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[SOLVED] Define a sequence of real numbers by \(a_0=0\), \(a_1=1\), \(a_2=1\) and \[\large a_{n+3}=2a_{n+2}+2a_{n+1}-a_n\]Show that \(a_n\) is a perfect square for every \(n\in\mathbb{N}\)

Mathematics
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The recurrence relation seems pretty messy, so I will try to solve it inductively, T_T
How about if we reduce every term into the \(ka_{n+2} + ma_{n+1} + na_n\)? The term \(a_n\) won't matter as its Zero. We can express terms as just \(k + m\). Maybe?
For n=0.

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I tried to find a pattern in the roots, but couldn't. a3 = 2*2, a4 = 3*3, a5 = 5*5, a6 = 8*8, a7 = 12*12. Will try something else now.
I would suggest induction as bmp is attempting.
@bmp, check your value for \(a_7\)
Ah, got it, I think.
Thanks @KingGeorge :-)
Fibonacci it is, then :-)
Fibonacci How?
I think every \[a_{n} = Fib(n)*Fib(n)\]that is a perfect square for every n in N.
But how are you going to prove it?
I am trying to refine my proof, but I think that assuming that that is true(by induction), it's not too hard to proof that it is correct.
to prove*
\[a_{n+3} = 2a_{n+2} + 2a_{n+1} -a_n\]Lets assume \(a_{n+3} = q^2\). \[a_{n+4} = 2a_{n+3} + 2a_{n+2} -a_{n+1} \implies a_{n+4} = 2q^2 + 2a_{n+2}-a_{n+1}\]Now what? How do we prove \(a_{n+4}\) is perfect square as well.
I think that the proof would go more or less like this: Assume:\[a_{k} = Fib(k)*Fib(k)\]Clearly, that holds for k <= 2. So, multiply it by -1, we get:\[-a_{k} = -(Fib(k)*Fib(k))\]Add 2*(ak+2 ak+1) in both sides, we get:\[2(a_{k+2} + a_{k+1}) - a_{k} = 2(a_{k+2} + a_{k+1}) - Fib(k)Fib(k) \rightarrow a_{k+3} = a_{k+3}\]What I just did I am pretty sure is a fallacy, but the idea is that we have to prove that every {ak} has the form Fib^2(k). I am still working on it, was never good with proofs :-(
I'm also pretty sure what you just did was a fallacy. However, induction is the correct path to go. Keep trying.
Another hint that may be helpful: Use strong induction.
I see. It makes sense, since I will need a(1) ... a(k) to be true to prove that a(k+1) is true. This is a nice problem @KingGeorge :-) Thanks for it.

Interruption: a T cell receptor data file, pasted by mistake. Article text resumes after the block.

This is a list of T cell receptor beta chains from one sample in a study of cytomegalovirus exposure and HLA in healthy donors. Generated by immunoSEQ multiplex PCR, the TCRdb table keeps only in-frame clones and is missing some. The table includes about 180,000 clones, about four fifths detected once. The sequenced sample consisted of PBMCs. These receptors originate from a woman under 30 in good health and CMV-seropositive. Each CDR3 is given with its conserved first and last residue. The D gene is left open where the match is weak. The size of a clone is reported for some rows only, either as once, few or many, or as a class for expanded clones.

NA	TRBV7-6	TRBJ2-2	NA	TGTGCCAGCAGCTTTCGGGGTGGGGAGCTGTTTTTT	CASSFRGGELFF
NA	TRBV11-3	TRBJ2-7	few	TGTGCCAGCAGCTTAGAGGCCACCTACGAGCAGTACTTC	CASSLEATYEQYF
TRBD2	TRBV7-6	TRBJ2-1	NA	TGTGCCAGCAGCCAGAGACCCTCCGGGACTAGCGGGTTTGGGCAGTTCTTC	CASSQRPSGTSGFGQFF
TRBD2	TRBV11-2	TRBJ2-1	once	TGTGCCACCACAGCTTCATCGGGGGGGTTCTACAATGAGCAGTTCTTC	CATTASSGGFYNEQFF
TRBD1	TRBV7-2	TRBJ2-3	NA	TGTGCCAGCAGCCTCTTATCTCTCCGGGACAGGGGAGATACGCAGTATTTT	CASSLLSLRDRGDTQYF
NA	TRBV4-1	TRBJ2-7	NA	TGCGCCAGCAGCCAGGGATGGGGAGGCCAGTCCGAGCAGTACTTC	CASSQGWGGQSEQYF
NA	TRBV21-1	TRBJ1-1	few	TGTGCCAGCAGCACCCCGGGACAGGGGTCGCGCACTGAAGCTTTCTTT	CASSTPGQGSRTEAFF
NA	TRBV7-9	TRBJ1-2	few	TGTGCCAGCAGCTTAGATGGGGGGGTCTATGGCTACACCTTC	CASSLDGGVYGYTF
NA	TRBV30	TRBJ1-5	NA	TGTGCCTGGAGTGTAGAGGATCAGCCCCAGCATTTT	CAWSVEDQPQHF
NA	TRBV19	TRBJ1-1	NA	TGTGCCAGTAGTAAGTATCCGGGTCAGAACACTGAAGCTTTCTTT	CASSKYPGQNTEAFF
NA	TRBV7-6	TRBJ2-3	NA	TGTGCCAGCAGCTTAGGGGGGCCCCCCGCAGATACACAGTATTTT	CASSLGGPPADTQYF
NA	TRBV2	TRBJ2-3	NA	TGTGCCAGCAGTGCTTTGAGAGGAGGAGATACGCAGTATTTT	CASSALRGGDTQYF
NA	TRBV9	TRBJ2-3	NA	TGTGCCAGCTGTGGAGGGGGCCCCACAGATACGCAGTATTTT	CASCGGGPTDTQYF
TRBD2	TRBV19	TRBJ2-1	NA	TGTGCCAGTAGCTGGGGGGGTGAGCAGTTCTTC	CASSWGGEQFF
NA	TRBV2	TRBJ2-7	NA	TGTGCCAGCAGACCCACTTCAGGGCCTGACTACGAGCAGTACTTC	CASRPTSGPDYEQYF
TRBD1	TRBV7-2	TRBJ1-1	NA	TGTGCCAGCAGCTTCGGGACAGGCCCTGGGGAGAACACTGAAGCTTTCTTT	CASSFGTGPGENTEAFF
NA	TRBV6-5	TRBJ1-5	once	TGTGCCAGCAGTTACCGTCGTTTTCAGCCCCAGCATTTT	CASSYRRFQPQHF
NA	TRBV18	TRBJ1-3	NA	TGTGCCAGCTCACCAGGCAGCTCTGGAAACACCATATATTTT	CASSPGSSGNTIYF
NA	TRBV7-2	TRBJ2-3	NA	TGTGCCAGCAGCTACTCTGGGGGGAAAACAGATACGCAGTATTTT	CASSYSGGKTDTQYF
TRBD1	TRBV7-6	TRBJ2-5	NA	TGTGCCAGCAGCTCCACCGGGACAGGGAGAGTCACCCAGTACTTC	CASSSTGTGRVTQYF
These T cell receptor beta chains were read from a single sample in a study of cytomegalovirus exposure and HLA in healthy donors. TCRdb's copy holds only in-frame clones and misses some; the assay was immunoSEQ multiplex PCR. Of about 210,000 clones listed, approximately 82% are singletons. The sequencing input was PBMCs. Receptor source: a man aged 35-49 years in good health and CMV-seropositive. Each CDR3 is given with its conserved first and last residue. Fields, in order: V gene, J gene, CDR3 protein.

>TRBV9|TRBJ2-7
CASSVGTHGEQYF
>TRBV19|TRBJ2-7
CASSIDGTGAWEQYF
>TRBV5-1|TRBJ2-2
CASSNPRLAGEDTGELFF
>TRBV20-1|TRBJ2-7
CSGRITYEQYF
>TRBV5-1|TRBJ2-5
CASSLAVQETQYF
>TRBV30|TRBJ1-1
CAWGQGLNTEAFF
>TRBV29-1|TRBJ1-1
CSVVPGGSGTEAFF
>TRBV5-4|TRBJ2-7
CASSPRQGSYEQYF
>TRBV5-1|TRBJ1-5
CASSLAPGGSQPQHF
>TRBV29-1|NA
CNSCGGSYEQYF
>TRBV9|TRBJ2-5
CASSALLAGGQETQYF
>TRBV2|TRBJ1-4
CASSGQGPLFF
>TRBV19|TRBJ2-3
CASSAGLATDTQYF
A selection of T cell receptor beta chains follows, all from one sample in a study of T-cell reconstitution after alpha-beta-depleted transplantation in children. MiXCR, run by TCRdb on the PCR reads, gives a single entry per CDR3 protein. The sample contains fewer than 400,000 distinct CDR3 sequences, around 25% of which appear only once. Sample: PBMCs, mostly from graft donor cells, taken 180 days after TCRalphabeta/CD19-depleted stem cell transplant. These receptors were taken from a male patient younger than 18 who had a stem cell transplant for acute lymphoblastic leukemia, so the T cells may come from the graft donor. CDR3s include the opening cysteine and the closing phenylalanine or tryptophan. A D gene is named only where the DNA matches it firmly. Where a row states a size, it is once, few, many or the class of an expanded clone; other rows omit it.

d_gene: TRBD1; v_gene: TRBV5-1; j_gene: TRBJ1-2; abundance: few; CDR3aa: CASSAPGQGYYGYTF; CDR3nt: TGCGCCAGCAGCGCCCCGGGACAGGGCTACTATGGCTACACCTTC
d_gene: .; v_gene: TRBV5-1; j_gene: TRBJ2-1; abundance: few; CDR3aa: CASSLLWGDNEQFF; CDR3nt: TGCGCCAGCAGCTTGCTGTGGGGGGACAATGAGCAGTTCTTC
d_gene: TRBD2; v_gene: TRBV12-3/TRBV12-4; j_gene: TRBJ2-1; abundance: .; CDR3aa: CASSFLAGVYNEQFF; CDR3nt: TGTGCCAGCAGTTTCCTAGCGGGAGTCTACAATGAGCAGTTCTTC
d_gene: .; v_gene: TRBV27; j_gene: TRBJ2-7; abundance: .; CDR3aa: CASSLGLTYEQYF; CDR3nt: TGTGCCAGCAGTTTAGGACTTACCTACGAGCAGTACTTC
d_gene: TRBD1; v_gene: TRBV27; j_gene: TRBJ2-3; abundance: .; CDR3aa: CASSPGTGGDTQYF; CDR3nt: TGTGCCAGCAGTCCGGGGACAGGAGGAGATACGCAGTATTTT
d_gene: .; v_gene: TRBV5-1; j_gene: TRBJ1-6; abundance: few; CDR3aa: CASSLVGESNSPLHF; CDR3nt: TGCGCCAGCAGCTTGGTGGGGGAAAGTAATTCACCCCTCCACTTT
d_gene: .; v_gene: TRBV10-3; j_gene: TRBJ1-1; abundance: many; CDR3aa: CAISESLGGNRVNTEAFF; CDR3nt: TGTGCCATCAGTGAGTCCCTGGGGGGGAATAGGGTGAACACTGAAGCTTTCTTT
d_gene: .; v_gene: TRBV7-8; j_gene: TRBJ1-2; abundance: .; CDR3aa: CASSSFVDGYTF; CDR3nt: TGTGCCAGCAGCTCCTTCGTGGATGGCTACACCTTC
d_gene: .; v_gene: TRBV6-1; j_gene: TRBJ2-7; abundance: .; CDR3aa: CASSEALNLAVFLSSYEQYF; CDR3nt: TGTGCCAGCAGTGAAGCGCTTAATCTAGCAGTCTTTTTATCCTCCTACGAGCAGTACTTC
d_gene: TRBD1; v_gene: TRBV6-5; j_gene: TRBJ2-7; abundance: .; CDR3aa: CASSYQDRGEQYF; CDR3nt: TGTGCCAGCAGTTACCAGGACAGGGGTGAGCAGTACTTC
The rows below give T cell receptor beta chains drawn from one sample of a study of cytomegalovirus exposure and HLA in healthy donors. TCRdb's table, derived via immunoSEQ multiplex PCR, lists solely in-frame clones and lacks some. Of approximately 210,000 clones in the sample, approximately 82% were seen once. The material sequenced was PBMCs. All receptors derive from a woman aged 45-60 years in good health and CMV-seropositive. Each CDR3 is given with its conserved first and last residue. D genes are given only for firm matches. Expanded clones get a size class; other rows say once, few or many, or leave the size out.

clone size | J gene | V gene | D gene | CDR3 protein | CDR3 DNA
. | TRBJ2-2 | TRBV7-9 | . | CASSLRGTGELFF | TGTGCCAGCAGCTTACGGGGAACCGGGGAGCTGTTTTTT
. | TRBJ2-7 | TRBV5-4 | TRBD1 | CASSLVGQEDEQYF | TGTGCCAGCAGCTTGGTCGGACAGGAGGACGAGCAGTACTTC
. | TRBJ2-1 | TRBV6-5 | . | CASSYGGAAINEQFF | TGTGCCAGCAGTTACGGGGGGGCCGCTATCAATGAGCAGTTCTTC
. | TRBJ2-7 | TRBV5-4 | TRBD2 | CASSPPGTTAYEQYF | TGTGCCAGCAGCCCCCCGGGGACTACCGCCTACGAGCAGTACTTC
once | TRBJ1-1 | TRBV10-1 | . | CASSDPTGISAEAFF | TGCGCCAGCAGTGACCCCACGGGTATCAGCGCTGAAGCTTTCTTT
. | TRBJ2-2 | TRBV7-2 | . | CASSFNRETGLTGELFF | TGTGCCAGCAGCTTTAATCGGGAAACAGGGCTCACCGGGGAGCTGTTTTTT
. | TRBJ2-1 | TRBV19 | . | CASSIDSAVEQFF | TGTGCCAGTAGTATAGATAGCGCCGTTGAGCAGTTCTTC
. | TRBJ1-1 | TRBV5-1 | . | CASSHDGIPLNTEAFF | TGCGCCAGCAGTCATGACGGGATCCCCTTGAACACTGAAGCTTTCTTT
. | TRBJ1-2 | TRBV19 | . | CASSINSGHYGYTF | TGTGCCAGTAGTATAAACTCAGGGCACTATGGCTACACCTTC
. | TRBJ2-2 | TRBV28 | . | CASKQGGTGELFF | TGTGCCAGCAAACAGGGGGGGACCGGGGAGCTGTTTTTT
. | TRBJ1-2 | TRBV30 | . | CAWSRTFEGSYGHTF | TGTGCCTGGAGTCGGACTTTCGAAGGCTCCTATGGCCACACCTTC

You are also correct in that it is the sequence of squares of the Fibonacci numbers. You still need to prove it though. :)
I think I may have gotten it? a5 = 2a4 + 2a3 - a2 = 2 F(4) ^2 + 2 F(3) ^2 - F(2) ^2 = F(4)^2 + 2F(3)^2 +(F(3)+F(2))^2 - F(2)^2 = F(4)^2 + 2F(3)^2 +F(3)^2+2F(3)F(2) = F(4)^2 + 2F(3)(F(3)+F(2)) + F(3)^2 = (F(4) + F(3))^2 = (F(5)^2) and this would be true always? tadam?
Yeah, I just now got to it. I think that would be the way, if you can prove for a(1)...a(k).
well, I guess that, if a4 = F(4)^2 and a5 = F(5)^2, then a6 = F(6)^2, so a7 = F(7)^2, so a8 = F(8)^2, etc? Am I allowed to do this?
Try using n, n+1, n+2, n+3 instead of 4, 5, 6, 7. Your proof above is very very close to correct. You basically just have to use a variable instead of numbers.
@m_charron2 Kudos for beating me on the proof, mate :-). Well done.
oh, couldn't've done it if you hadn't told us about the fibonacci here, so Kudos to you as well I can't find how to start replacing the numbers with variables without assuming things. I can't prove that a_(n+3) = F(n+3)^2 without first knowing that a_(n+2) = F(n+2)^2, a_(n+1) = F(n+1)^2 and a_n = F(n)^2... I'm lost in a mental paradox of my own making I think...
You're first method of showing it's true for \(a_5\) is so close it might as well be correct. Just substitute \[\large a_5 =a_{n+1}\]\[\large a_4 =a_{n}\]\[\large a_3 =a_{n-1}\]\[\large a_2 =a_{n-2}\]And similar substitutions for the Fibonacci numbers. Then go through the same steps. You will then have proved it for the general case.
For those interested, here's the solution I got when I was challenged with this problem.
on this note, off to sleep for me, that drained me lol. Excellent problem KingGeorge!
Good night.

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